Classical Fields: General Relativity and Gauge Theory / Edition 2 available in Hardcover
This invaluable book presents gravitation and gauge fields as interrelated topics with a common physical and mathematical foundation, such as gauge theory of gravitation and other fields, giving emphasis to the physicist's point of view.About half of the material is devoted to Einstein's general relativity theory, and the rest to gauge fields that naturally blend well with gravitation, including spinor formulation, classification of SU(2) gauge fields and null-tetrad formulation of the Yang-Mills field in the presence of gravitation.The text includes a useful introduction to the physical foundation of the theory of gravitation. It also provides the mathematical theory of the geometry of curved space-times needed to describe Einstein's general relativity theory.
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Classical Fields: General Relativity and Gauge Theory based on 0 ratings. 1 reviews.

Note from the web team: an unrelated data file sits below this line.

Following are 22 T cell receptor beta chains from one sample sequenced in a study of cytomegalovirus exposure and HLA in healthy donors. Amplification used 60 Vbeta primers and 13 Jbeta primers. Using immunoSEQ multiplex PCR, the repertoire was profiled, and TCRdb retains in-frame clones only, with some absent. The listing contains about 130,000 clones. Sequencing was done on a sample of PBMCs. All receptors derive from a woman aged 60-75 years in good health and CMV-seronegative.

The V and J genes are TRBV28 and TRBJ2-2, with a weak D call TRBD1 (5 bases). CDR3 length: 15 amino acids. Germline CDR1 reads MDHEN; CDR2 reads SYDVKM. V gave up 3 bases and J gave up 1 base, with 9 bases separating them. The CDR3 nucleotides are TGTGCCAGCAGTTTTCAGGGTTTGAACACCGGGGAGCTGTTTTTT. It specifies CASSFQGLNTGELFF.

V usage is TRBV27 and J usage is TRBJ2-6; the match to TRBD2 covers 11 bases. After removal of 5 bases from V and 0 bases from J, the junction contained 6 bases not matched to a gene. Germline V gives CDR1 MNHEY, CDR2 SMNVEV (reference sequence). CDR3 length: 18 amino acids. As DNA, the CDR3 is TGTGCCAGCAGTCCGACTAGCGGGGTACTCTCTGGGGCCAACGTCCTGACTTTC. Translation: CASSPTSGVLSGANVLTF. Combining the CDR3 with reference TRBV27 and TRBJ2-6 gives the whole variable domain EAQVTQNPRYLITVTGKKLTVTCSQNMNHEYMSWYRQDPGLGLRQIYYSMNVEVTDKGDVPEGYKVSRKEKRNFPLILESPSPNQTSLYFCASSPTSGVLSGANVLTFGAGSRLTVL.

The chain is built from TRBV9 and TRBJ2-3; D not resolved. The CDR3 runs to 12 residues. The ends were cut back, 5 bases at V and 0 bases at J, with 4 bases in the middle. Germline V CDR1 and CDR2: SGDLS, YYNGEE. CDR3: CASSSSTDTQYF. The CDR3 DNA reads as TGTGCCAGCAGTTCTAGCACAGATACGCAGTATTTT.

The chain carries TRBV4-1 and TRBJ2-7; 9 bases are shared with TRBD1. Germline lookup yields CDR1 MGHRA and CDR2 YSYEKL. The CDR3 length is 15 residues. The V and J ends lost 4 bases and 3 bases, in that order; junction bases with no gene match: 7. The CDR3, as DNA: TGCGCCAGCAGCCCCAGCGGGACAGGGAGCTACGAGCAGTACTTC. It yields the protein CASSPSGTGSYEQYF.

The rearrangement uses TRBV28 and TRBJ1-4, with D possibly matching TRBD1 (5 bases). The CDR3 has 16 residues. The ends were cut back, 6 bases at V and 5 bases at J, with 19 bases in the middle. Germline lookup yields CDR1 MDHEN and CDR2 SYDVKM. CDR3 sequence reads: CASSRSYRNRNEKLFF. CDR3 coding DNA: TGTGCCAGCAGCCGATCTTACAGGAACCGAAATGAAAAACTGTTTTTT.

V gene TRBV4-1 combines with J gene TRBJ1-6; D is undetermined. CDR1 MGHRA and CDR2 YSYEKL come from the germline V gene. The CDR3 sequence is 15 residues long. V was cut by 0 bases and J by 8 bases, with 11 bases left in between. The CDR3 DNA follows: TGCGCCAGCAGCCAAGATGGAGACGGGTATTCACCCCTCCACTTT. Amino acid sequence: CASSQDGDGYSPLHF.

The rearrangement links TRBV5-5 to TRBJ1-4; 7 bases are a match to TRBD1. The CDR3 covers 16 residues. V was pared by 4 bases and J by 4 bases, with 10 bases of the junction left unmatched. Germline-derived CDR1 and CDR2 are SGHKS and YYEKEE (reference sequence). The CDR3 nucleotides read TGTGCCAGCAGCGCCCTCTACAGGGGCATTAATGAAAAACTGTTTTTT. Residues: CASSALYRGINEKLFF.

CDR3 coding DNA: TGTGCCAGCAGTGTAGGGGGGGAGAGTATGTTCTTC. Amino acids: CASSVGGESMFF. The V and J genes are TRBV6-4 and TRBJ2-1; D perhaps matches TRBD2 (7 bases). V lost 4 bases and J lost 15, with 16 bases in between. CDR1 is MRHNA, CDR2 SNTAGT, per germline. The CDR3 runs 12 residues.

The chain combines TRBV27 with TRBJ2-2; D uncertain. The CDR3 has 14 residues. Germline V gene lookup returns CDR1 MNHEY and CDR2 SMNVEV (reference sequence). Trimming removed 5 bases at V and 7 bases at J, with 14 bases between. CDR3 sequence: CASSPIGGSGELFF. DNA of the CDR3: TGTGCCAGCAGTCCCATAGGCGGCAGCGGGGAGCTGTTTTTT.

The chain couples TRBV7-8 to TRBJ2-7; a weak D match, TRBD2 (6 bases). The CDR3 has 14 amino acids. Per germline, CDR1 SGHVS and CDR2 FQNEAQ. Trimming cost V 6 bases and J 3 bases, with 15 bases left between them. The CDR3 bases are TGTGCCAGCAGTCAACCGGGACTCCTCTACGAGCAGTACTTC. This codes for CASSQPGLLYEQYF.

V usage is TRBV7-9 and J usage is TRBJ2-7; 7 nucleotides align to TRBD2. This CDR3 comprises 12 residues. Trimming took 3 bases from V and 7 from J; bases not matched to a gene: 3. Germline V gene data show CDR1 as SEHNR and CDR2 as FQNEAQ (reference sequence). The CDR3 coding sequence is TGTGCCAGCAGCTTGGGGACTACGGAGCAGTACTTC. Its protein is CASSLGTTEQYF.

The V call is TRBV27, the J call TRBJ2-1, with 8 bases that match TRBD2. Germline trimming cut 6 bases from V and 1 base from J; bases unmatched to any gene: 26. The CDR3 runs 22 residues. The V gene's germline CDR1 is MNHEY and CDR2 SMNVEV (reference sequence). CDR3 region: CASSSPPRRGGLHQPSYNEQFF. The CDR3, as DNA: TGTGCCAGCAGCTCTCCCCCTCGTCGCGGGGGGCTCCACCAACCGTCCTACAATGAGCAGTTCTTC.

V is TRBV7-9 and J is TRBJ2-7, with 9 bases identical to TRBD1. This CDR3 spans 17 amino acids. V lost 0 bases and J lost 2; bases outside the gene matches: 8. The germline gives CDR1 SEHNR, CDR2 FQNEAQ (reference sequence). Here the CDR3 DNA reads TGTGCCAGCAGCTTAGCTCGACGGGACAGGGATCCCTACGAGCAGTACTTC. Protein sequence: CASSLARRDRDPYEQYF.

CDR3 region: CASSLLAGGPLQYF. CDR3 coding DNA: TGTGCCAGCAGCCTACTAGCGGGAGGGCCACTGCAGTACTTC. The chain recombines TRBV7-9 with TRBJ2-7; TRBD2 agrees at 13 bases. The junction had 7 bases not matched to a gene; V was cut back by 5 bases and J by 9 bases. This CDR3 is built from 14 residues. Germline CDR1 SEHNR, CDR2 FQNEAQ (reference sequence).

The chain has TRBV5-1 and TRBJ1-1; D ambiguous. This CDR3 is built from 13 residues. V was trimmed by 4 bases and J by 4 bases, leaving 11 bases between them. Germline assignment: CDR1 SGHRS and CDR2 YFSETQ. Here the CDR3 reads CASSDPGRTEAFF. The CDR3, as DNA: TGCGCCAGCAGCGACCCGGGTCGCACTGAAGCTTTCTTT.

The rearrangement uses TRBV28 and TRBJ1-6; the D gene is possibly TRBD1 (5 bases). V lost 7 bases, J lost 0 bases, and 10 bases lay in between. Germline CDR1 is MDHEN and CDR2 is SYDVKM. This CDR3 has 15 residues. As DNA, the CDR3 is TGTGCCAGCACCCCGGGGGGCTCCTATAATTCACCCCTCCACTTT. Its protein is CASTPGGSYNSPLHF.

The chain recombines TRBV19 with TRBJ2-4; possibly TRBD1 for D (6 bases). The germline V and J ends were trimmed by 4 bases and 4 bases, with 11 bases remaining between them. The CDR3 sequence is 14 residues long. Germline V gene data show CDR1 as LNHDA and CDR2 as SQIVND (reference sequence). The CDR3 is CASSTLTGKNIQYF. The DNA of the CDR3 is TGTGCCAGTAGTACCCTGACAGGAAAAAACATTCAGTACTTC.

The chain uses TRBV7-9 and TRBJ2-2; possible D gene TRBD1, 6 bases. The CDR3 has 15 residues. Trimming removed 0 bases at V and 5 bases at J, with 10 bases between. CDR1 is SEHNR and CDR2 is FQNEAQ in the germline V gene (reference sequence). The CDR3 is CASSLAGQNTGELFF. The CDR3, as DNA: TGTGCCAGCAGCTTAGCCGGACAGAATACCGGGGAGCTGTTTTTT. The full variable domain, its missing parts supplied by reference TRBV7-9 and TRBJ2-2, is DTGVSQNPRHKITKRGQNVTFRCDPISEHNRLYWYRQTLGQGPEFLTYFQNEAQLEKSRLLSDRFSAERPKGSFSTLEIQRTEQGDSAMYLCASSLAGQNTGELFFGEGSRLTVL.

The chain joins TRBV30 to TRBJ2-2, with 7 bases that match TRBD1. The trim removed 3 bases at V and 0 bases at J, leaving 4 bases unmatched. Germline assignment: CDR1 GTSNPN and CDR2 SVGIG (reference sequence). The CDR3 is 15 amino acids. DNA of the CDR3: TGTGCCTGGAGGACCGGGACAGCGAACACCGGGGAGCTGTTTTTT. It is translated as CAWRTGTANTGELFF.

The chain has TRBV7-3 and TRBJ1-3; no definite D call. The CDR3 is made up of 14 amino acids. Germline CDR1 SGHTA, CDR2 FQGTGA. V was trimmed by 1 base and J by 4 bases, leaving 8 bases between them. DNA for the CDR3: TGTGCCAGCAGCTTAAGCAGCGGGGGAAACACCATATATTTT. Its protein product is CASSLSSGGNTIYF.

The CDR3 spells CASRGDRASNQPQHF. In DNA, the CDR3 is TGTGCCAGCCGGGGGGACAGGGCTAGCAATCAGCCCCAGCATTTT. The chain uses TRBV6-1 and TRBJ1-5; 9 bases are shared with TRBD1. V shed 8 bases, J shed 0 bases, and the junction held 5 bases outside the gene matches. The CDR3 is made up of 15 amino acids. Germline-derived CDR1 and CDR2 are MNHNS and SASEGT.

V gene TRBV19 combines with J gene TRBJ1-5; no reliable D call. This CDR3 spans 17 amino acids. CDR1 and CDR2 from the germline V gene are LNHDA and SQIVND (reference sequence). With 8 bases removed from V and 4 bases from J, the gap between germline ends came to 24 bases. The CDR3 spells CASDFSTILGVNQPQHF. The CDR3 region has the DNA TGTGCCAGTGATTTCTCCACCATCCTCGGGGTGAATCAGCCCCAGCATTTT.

Although this book concerns some of the most difficult topics in modern mathematics, it is easy to read; indeed, a pleasure to read in the early chapters. The terms are clearly and logically explained so it is not necessary to run a small research project to ascertain the exact meaning of the symbols. However in later pages some problems arise. For example on page 413 in problem 8.1.1. some j indices are used which have not been explained or defined, at least in this chapter. On the same page two indices m and n are used which have been explained and are here valued at m = n = 2, but on the next line, and without any further definition or revaluation, is found the equation (m+1)(n+1) = 4. Since 4 is the correct dimension of the space under discussion, it may be surmised that the editors and/or publishers have omitted some explanatory material to reduce the size and weight of the resulting volume. Carmeli has given here some promising new methods and given incisive new insights into old methods, material not easily found elsewhere. This book should be in the hands of everyone doing research or calculations in classical fields.